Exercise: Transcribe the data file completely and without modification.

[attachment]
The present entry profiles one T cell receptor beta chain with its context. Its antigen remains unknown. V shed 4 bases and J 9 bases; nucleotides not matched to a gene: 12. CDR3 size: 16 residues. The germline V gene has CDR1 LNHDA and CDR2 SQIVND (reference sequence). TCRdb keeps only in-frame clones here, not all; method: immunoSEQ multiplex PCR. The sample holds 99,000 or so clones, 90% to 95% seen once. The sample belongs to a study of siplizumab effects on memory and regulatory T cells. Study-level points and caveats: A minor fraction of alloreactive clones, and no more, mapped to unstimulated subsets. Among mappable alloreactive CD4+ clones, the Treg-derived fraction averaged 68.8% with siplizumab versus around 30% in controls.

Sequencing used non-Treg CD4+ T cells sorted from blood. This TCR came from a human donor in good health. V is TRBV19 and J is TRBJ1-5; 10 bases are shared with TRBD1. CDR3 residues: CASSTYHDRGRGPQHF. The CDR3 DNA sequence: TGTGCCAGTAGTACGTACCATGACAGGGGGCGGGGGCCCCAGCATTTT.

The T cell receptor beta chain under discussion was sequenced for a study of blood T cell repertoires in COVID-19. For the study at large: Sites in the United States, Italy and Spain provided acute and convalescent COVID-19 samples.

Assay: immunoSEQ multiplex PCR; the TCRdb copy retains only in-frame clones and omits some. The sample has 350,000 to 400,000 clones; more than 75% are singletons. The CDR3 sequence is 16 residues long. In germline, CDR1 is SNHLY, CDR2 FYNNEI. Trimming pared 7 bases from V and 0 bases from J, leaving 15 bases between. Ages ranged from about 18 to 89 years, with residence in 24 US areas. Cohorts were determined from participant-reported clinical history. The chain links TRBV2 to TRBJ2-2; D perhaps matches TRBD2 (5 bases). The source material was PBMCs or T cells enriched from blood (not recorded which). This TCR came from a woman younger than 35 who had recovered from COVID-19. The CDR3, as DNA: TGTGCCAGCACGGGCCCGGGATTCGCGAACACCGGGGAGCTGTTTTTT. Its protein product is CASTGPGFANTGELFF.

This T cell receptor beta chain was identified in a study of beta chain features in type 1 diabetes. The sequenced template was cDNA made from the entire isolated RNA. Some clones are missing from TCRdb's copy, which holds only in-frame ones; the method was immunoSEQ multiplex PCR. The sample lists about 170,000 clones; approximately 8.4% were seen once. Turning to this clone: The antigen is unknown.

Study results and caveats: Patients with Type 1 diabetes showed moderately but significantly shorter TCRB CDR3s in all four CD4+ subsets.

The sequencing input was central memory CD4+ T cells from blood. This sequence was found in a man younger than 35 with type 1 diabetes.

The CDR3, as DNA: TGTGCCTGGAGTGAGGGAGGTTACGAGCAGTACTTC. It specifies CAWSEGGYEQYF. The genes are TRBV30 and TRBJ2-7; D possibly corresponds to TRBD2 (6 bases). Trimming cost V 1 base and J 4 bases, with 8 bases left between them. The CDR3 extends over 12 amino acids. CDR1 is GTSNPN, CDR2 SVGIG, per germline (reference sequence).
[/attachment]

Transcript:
The present entry profiles one T cell receptor beta chain with its context. Its antigen remains unknown. V shed 4 bases and J 9 bases; nucleotides not matched to a gene: 12. CDR3 size: 16 residues. The germline V gene has CDR1 LNHDA and CDR2 SQIVND (reference sequence). TCRdb keeps only in-frame clones here, not all; method: immunoSEQ multiplex PCR. The sample holds 99,000 or so clones, 90% to 95% seen once. The sample belongs to a study of siplizumab effects on memory and regulatory T cells. Study-level points and caveats: A minor fraction of alloreactive clones, and no more, mapped to unstimulated subsets. Among mappable alloreactive CD4+ clones, the Treg-derived fraction averaged 68.8% with siplizumab versus around 30% in controls.

Sequencing used non-Treg CD4+ T cells sorted from blood. This TCR came from a human donor in good health. V is TRBV19 and J is TRBJ1-5; 10 bases are shared with TRBD1. CDR3 residues: CASSTYHDRGRGPQHF. The CDR3 DNA sequence: TGTGCCAGTAGTACGTACCATGACAGGGGGCGGGGGCCCCAGCATTTT.

The T cell receptor beta chain under discussion was sequenced for a study of blood T cell repertoires in COVID-19. For the study at large: Sites in the United States, Italy and Spain provided acute and convalescent COVID-19 samples.

Assay: immunoSEQ multiplex PCR; the TCRdb copy retains only in-frame clones and omits some. The sample has 350,000 to 400,000 clones; more than 75% are singletons. The CDR3 sequence is 16 residues long. In germline, CDR1 is SNHLY, CDR2 FYNNEI. Trimming pared 7 bases from V and 0 bases from J, leaving 15 bases between. Ages ranged from about 18 to 89 years, with residence in 24 US areas. Cohorts were determined from participant-reported clinical history. The chain links TRBV2 to TRBJ2-2; D perhaps matches TRBD2 (5 bases). The source material was PBMCs or T cells enriched from blood (not recorded which). This TCR came from a woman younger than 35 who had recovered from COVID-19. The CDR3, as DNA: TGTGCCAGCACGGGCCCGGGATTCGCGAACACCGGGGAGCTGTTTTTT. Its protein product is CASTGPGFANTGELFF.

This T cell receptor beta chain was identified in a study of beta chain features in type 1 diabetes. The sequenced template was cDNA made from the entire isolated RNA. Some clones are missing from TCRdb's copy, which holds only in-frame ones; the method was immunoSEQ multiplex PCR. The sample lists about 170,000 clones; approximately 8.4% were seen once. Turning to this clone: The antigen is unknown.

Study results and caveats: Patients with Type 1 diabetes showed moderately but significantly shorter TCRB CDR3s in all four CD4+ subsets.

The sequencing input was central memory CD4+ T cells from blood. This sequence was found in a man younger than 35 with type 1 diabetes.

The CDR3, as DNA: TGTGCCTGGAGTGAGGGAGGTTACGAGCAGTACTTC. It specifies CAWSEGGYEQYF. The genes are TRBV30 and TRBJ2-7; D possibly corresponds to TRBD2 (6 bases). Trimming cost V 1 base and J 4 bases, with 8 bases left between them. The CDR3 extends over 12 amino acids. CDR1 is GTSNPN, CDR2 SVGIG, per germline (reference sequence).